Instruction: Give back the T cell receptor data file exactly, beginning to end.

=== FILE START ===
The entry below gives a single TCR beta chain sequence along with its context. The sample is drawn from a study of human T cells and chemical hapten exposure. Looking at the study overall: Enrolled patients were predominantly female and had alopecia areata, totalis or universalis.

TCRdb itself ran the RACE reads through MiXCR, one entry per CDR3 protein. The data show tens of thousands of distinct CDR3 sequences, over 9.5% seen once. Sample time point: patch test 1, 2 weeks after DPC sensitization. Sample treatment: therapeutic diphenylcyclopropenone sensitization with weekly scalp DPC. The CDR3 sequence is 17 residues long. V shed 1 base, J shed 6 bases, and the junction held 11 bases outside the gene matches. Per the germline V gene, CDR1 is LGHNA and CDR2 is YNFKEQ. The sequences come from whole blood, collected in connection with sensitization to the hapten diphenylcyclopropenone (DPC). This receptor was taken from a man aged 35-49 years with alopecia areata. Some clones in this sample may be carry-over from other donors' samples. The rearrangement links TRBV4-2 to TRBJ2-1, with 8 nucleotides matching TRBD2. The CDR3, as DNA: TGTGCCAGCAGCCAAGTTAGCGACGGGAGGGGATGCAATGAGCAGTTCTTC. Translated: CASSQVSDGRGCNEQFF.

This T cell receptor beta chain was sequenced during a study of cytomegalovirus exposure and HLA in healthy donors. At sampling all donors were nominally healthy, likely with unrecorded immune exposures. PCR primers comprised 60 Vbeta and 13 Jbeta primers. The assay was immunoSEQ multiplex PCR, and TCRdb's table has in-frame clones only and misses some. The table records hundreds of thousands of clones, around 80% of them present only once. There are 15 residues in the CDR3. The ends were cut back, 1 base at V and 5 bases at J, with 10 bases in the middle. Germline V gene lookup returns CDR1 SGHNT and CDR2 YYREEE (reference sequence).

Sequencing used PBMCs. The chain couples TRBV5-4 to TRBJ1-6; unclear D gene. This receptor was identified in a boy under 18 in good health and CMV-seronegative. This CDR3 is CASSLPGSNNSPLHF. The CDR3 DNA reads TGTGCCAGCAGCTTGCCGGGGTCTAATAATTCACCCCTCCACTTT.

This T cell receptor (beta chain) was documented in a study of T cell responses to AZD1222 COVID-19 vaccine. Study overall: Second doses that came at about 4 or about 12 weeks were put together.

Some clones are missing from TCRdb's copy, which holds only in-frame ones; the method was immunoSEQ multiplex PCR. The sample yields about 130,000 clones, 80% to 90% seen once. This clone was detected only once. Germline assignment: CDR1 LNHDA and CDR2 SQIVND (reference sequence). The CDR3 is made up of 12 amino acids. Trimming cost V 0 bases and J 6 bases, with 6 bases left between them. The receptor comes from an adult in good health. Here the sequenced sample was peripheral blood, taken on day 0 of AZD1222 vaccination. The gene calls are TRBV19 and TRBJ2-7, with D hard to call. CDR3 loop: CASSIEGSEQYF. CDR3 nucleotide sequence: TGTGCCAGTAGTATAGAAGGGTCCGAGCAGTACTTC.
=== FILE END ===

The entry below gives a single TCR beta chain sequence along with its context. The sample is drawn from a study of human T cells and chemical hapten exposure. Looking at the study overall: Enrolled patients were predominantly female and had alopecia areata, totalis or universalis.

TCRdb itself ran the RACE reads through MiXCR, one entry per CDR3 protein. The data show tens of thousands of distinct CDR3 sequences, over 9.5% seen once. Sample time point: patch test 1, 2 weeks after DPC sensitization. Sample treatment: therapeutic diphenylcyclopropenone sensitization with weekly scalp DPC. The CDR3 sequence is 17 residues long. V shed 1 base, J shed 6 bases, and the junction held 11 bases outside the gene matches. Per the germline V gene, CDR1 is LGHNA and CDR2 is YNFKEQ. The sequences come from whole blood, collected in connection with sensitization to the hapten diphenylcyclopropenone (DPC). This receptor was taken from a man aged 35-49 years with alopecia areata. Some clones in this sample may be carry-over from other donors' samples. The rearrangement links TRBV4-2 to TRBJ2-1, with 8 nucleotides matching TRBD2. The CDR3, as DNA: TGTGCCAGCAGCCAAGTTAGCGACGGGAGGGGATGCAATGAGCAGTTCTTC. Translated: CASSQVSDGRGCNEQFF.

This T cell receptor beta chain was sequenced during a study of cytomegalovirus exposure and HLA in healthy donors. At sampling all donors were nominally healthy, likely with unrecorded immune exposures. PCR primers comprised 60 Vbeta and 13 Jbeta primers. The assay was immunoSEQ multiplex PCR, and TCRdb's table has in-frame clones only and misses some. The table records hundreds of thousands of clones, around 80% of them present only once. There are 15 residues in the CDR3. The ends were cut back, 1 base at V and 5 bases at J, with 10 bases in the middle. Germline V gene lookup returns CDR1 SGHNT and CDR2 YYREEE (reference sequence).

Sequencing used PBMCs. The chain couples TRBV5-4 to TRBJ1-6; unclear D gene. This receptor was identified in a boy under 18 in good health and CMV-seronegative. This CDR3 is CASSLPGSNNSPLHF. The CDR3 DNA reads TGTGCCAGCAGCTTGCCGGGGTCTAATAATTCACCCCTCCACTTT.

This T cell receptor (beta chain) was documented in a study of T cell responses to AZD1222 COVID-19 vaccine. Study overall: Second doses that came at about 4 or about 12 weeks were put together.

Some clones are missing from TCRdb's copy, which holds only in-frame ones; the method was immunoSEQ multiplex PCR. The sample yields about 130,000 clones, 80% to 90% seen once. This clone was detected only once. Germline assignment: CDR1 LNHDA and CDR2 SQIVND (reference sequence). The CDR3 is made up of 12 amino acids. Trimming cost V 0 bases and J 6 bases, with 6 bases left between them. The receptor comes from an adult in good health. Here the sequenced sample was peripheral blood, taken on day 0 of AZD1222 vaccination. The gene calls are TRBV19 and TRBJ2-7, with D hard to call. CDR3 loop: CASSIEGSEQYF. CDR3 nucleotide sequence: TGTGCCAGTAGTATAGAAGGGTCCGAGCAGTACTTC.